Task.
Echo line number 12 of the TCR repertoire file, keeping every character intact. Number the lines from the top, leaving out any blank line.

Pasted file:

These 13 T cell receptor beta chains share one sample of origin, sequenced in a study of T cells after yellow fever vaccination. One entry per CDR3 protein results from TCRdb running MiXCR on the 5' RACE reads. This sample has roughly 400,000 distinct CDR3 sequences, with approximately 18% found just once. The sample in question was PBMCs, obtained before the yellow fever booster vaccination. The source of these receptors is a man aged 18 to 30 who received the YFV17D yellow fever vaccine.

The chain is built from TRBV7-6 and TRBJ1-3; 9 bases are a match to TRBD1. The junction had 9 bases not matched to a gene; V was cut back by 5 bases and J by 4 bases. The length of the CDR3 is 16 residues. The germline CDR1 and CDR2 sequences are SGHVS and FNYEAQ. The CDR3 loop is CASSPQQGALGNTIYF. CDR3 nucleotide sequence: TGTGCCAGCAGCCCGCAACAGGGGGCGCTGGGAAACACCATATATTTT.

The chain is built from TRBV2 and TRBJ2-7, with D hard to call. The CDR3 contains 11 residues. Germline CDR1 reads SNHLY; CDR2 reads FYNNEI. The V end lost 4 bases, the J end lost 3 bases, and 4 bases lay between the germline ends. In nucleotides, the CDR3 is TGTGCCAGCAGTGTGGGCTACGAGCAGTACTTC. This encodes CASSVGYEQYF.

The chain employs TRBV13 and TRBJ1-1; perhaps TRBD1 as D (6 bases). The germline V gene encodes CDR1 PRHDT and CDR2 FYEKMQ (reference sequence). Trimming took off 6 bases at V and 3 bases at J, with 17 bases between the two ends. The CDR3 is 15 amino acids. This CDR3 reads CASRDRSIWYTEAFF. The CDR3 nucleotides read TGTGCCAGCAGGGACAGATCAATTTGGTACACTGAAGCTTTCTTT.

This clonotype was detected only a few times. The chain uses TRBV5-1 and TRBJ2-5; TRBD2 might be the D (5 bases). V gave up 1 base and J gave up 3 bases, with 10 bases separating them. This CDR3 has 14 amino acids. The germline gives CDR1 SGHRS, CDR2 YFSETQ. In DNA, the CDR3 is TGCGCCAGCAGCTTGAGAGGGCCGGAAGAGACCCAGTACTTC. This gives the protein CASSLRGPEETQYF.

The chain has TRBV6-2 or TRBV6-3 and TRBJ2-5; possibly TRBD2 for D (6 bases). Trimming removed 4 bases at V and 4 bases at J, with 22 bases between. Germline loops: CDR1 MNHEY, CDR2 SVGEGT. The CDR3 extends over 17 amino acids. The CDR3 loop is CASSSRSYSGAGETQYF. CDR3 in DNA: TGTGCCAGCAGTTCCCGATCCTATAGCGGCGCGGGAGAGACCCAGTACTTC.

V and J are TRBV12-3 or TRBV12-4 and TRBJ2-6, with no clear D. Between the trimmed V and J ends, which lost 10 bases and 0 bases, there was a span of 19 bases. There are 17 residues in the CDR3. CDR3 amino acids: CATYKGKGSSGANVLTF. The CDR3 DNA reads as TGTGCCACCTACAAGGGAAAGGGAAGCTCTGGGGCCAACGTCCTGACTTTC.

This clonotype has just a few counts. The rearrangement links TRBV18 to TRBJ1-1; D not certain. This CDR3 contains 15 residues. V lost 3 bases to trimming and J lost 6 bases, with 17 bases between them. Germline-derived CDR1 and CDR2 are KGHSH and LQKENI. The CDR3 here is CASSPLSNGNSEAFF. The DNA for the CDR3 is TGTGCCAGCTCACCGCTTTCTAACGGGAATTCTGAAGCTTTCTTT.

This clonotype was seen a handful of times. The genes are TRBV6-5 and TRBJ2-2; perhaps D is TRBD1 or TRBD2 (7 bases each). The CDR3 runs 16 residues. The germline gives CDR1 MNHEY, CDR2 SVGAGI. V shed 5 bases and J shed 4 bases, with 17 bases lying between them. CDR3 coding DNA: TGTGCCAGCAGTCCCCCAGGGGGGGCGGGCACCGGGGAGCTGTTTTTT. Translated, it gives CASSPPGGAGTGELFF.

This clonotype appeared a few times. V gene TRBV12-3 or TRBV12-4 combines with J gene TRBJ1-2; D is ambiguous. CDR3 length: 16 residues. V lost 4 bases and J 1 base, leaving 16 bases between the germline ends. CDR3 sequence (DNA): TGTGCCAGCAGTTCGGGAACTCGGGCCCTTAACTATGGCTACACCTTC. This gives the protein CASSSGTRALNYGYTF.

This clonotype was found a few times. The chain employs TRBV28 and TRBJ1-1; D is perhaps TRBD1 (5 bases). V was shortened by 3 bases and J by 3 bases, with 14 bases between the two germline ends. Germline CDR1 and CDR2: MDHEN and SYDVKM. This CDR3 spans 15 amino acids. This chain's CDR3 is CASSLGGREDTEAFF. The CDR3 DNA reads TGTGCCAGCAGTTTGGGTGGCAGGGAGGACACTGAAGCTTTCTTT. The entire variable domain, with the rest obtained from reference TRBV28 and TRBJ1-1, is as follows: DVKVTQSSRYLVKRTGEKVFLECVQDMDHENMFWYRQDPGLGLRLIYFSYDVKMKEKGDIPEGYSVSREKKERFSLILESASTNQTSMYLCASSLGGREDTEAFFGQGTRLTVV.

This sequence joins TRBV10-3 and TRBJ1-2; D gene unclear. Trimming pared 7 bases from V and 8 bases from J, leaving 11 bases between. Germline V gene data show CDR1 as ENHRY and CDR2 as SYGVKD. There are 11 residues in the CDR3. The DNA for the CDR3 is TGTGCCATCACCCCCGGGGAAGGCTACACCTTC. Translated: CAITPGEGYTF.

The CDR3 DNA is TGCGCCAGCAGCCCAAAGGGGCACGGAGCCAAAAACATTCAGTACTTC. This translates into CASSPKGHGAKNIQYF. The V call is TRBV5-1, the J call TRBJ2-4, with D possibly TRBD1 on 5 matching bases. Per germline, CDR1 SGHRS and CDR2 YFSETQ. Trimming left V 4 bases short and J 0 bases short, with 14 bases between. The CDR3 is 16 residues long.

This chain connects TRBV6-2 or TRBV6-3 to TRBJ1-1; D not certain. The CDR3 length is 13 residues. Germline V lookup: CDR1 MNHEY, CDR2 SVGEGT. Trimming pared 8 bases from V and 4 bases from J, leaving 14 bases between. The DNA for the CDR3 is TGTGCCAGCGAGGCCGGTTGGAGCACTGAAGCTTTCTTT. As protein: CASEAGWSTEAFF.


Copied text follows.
This sequence joins TRBV10-3 and TRBJ1-2; D gene unclear. Trimming pared 7 bases from V and 8 bases from J, leaving 11 bases between. Germline V gene data show CDR1 as ENHRY and CDR2 as SYGVKD. There are 11 residues in the CDR3. The DNA for the CDR3 is TGTGCCATCACCCCCGGGGAAGGCTACACCTTC. Translated: CAITPGEGYTF.